Beyond this, the Israelites were not to make any kind of idol as a representation of the true God. It was not only that they should not bow before the idols representing the false gods of their neighbors, but they were not to fashion any kind of idol to represent the God who delivered them out of Egypt. For there is no way an idol could come close to representing the nature and character of the true God. How could you represent God’s faithfulness, God’s patience and long-suffering, God’s holiness, God’s omniscience, God’s wisdom, God’s sovereignty, God’s holiness, and so on? No human work of art could ever come close to accurately portraying the nature of God, and thus such a work could only misrepresent what God is really like. It would distort the reality of who God is and make God appear less than He is, obscuring God’s true glory.

Besides this, the danger is that if the Israelites would have made an idol to represent the true God, it would only be a matter of time before they would end up worshiping the idol itself rather than the God it was supposed to represent. Jesus said in Jn. 4:24, “God is spirit, and his worshipers must worship Him spirit and in truth.” God is spirit and thus cannot be portrayed by any physical representation. And if the Israelites were to worship in truth the true God, they had to keep their minds free of any images or representations that would distort the reality of who God is and what God is like. Their focus was to be on God and God alone.

Idols posed a problem not only for Old Testament Israel but for the New Testament church as well, especially as the church spread into the Greek and Roman world, which was saturated with idols and idol worship, and many first-century Christians came out of that background. So the New Testament writers had to warn these new Christians about the dangers of idol worship. Thus, John wrote plainly in I Jn. 5:21, “Dear children, keep yourselves from idols.” The Greek word in the New Testament translated as “idol” literally means “image, shade,” or “shadow.”

That really captures the sense of the second commandment, for a shadow is something that is projected outward from ourselves. The sun or a light shines behind us and we project an image of ourselves outwardly on the wall or the sidewalk. Of course, that image, our shadow that we project isn’t anything real. Actually, it is empty; it is the absence of light. It has no substance to it, although it bears the likeness of the shape of our body. But there’s nothing to it.

When people make an idol what they are doing is projecting something outward from themselves and then infusing it with meaning or with some religious significance. The vast array of idols from the various religions and cultures of the world show the depth and the power of the human drive for meaning, identity, and security, and the tendency to project this need for meaning, identity and security onto something else.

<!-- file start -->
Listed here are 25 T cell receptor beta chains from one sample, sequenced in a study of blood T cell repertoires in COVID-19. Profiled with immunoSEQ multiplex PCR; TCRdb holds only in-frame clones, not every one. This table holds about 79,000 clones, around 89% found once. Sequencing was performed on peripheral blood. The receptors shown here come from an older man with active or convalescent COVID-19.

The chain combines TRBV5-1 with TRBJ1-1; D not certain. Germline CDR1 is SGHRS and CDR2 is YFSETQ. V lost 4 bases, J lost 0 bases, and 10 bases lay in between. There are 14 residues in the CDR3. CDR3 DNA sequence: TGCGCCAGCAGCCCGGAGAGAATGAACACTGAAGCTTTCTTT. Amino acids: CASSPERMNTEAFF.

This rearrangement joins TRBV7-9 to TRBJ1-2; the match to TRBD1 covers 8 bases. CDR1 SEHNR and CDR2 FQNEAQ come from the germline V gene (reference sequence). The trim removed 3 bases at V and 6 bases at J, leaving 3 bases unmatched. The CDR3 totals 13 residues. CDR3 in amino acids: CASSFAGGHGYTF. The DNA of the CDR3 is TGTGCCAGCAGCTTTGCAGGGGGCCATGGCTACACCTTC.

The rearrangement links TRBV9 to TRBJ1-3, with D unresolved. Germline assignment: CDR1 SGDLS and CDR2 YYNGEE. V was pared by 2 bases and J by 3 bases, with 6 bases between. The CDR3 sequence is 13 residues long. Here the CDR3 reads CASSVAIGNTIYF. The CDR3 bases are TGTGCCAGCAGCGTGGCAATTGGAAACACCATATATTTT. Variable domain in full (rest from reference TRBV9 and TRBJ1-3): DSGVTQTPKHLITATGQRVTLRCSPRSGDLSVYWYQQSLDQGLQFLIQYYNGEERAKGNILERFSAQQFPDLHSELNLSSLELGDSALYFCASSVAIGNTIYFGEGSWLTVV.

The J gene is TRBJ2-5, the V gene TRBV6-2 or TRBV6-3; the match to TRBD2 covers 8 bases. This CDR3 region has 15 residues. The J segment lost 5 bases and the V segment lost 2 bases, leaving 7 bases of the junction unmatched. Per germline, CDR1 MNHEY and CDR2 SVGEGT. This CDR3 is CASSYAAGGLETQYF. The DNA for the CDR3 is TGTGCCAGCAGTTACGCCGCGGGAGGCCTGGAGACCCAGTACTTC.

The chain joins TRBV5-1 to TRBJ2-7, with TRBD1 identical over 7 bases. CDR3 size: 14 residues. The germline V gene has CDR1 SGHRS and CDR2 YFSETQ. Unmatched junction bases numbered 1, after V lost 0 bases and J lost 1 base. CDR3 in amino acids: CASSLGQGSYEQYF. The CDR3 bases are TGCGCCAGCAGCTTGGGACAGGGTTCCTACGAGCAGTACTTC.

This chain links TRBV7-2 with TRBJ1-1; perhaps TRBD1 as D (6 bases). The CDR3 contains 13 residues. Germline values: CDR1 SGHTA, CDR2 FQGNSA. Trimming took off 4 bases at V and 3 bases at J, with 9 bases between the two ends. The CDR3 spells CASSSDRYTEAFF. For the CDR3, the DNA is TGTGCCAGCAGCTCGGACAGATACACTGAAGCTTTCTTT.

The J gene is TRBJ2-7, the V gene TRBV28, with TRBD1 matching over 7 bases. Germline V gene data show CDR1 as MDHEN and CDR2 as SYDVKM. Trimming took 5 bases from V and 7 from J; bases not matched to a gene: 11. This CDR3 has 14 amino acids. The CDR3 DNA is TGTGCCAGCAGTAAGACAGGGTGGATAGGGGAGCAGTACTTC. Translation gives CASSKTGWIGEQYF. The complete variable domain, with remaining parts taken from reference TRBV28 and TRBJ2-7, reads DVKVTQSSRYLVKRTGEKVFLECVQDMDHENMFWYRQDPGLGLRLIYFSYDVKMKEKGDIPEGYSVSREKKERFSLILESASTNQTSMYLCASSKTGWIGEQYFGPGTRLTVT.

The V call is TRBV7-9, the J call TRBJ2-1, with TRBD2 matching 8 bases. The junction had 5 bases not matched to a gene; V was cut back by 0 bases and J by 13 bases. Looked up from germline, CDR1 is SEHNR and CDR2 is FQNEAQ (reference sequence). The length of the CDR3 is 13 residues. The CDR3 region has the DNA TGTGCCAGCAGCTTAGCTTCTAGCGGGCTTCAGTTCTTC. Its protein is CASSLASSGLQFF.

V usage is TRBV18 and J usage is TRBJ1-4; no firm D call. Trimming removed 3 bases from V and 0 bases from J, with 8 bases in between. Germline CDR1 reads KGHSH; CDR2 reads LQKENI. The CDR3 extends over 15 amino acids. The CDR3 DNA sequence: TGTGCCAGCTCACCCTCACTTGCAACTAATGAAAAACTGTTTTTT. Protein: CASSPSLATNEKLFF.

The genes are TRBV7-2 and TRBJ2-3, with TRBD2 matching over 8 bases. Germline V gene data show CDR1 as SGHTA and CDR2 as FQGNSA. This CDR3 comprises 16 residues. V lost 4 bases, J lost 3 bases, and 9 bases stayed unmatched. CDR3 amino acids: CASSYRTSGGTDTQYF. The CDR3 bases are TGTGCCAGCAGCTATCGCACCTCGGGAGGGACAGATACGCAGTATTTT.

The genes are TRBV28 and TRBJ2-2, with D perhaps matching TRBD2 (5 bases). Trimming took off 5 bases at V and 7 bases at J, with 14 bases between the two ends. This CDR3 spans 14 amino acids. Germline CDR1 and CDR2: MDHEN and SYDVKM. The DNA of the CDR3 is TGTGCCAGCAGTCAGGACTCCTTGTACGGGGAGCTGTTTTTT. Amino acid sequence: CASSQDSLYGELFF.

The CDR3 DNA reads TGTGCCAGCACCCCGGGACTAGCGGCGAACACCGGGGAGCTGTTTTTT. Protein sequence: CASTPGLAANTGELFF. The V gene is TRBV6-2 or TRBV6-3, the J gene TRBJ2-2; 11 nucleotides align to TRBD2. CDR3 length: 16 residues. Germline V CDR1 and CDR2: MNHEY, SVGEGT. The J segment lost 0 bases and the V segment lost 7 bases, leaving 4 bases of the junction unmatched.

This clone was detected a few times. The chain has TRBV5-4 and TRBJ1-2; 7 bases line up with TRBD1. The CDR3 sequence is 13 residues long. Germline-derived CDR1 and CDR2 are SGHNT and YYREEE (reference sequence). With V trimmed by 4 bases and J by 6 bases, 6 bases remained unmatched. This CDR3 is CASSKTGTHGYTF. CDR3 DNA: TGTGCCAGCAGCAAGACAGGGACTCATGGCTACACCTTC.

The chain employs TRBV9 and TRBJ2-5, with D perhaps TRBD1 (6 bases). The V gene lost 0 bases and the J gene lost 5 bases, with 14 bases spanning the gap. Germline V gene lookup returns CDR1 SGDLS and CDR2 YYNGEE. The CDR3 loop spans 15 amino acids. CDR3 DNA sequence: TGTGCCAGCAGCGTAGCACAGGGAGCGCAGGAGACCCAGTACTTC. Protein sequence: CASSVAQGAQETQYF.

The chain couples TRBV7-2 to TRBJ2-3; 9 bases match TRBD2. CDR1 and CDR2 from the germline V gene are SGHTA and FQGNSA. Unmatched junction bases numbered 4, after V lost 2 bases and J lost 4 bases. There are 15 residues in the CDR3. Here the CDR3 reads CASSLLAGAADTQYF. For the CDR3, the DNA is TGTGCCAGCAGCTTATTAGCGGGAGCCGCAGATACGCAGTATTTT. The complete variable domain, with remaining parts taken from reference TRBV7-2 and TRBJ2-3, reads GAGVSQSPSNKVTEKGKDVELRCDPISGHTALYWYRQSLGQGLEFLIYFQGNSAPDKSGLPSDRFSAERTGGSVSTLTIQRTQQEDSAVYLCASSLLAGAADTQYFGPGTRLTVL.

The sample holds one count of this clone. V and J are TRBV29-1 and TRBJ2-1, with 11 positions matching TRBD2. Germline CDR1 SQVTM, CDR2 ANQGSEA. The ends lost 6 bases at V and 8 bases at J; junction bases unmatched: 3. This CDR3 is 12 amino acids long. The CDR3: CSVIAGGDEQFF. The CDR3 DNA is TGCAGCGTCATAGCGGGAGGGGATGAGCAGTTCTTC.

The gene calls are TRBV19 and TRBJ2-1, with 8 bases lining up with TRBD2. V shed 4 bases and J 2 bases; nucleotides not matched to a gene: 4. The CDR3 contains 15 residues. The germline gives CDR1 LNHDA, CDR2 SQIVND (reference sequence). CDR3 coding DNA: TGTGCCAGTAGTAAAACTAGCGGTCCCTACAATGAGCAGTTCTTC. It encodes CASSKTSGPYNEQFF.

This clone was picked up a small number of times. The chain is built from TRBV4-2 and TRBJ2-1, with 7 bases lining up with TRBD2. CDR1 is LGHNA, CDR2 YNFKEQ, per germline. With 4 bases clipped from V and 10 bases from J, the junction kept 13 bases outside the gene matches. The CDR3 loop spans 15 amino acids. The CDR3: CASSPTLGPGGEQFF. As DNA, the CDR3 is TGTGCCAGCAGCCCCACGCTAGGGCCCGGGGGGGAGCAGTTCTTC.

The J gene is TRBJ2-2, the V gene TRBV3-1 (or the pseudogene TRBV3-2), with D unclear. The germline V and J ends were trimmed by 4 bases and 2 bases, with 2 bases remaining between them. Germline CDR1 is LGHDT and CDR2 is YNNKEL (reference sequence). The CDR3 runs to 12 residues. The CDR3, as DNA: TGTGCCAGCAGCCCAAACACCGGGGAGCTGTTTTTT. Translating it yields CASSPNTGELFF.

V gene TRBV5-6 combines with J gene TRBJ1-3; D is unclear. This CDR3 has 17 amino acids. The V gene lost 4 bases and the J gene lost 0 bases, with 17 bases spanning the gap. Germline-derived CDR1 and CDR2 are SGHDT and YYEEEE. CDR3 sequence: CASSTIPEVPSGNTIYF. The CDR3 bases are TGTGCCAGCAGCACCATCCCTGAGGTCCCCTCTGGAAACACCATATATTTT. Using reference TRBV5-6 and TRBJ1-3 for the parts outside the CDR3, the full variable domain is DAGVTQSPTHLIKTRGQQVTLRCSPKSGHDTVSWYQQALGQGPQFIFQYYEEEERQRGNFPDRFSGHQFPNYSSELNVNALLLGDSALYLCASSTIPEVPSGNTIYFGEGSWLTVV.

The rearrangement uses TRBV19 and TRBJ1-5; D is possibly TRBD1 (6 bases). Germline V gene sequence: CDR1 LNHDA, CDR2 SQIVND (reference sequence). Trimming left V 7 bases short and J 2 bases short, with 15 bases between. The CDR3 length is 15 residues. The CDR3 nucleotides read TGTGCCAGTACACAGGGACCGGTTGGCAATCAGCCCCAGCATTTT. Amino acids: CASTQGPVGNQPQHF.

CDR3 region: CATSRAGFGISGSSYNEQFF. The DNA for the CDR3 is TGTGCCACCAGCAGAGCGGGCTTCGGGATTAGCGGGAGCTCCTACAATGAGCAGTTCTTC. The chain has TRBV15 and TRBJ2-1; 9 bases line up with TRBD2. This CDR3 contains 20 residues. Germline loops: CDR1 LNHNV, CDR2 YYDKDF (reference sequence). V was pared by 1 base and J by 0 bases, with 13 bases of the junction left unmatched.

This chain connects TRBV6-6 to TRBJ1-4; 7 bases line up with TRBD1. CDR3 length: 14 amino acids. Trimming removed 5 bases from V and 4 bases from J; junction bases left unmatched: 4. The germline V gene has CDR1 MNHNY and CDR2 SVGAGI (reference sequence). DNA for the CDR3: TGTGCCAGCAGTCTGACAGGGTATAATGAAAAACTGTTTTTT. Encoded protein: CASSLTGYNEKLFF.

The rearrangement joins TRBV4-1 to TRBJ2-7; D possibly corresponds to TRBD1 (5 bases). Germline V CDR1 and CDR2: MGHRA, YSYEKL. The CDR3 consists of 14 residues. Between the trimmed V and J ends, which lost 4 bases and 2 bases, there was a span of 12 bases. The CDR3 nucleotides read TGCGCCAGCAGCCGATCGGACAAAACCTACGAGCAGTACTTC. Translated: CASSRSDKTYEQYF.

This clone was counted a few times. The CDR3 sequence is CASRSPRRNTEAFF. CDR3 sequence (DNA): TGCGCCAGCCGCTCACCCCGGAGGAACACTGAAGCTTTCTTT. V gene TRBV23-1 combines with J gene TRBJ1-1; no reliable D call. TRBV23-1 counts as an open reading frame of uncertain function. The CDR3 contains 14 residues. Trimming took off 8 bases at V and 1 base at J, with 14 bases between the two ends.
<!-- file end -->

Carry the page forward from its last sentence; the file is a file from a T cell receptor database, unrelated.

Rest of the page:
Consider for a moment some of the typical idols made and worshiped by various cultures. There are all kinds of fertility gods representing the need for both human reproduction and abundant harvests. So in countless cultures and religions you can find idols made by the people to represent some kind of fertility god. The people were projecting outward from themselves this need for security found in both human fertility and the fertility of the soil, and the people granted these idols a sense of power and ability to provide many children and abundant harvests as they offered sacrifices to them. Not that the idols could do that, of course, but the people looked to the idols they created to grant this for them.

Likewise many cultures have had idols representing power. They sought their meaning and security in conquering their enemies and extending their rule. And so they fashioned idols representing power, or the god of power or god of war, and they projected onto these idols they made the ability to grant them victory in war.

So in this sense we see how we are constantly tempted to make and bow down before idols. An idol doesn’t have to be an animal or some strange creature carved from wood or stone. We create an idol anytime we project onto something the ability to provide us with what we need or desire, and specifically to provide us with a sense of meaning, purpose, identity and security – which ultimately only the true God can provide us with.

For instance, we may have created an idol out of our career. Now it’s great if we like our job, are devoted to our work, and have a sense of satisfaction in our work, especially in a job done well. But if we project on to our career our need for approval or our desire for success and to be recognized by others as successful as we climb the career ladder, and then we look to our career to provide that for us we have made an idol of our career. If we project onto our career the means of measuring our worth, we have bowed before the idol of our career.

We have a legitimate need to be secure, including to be financially secure, so it is wise to save some money for a later time. But if we project on to our bank account and stock portfolio the ability to provide us with security and then place our trust there, we have created for ourselves an idol.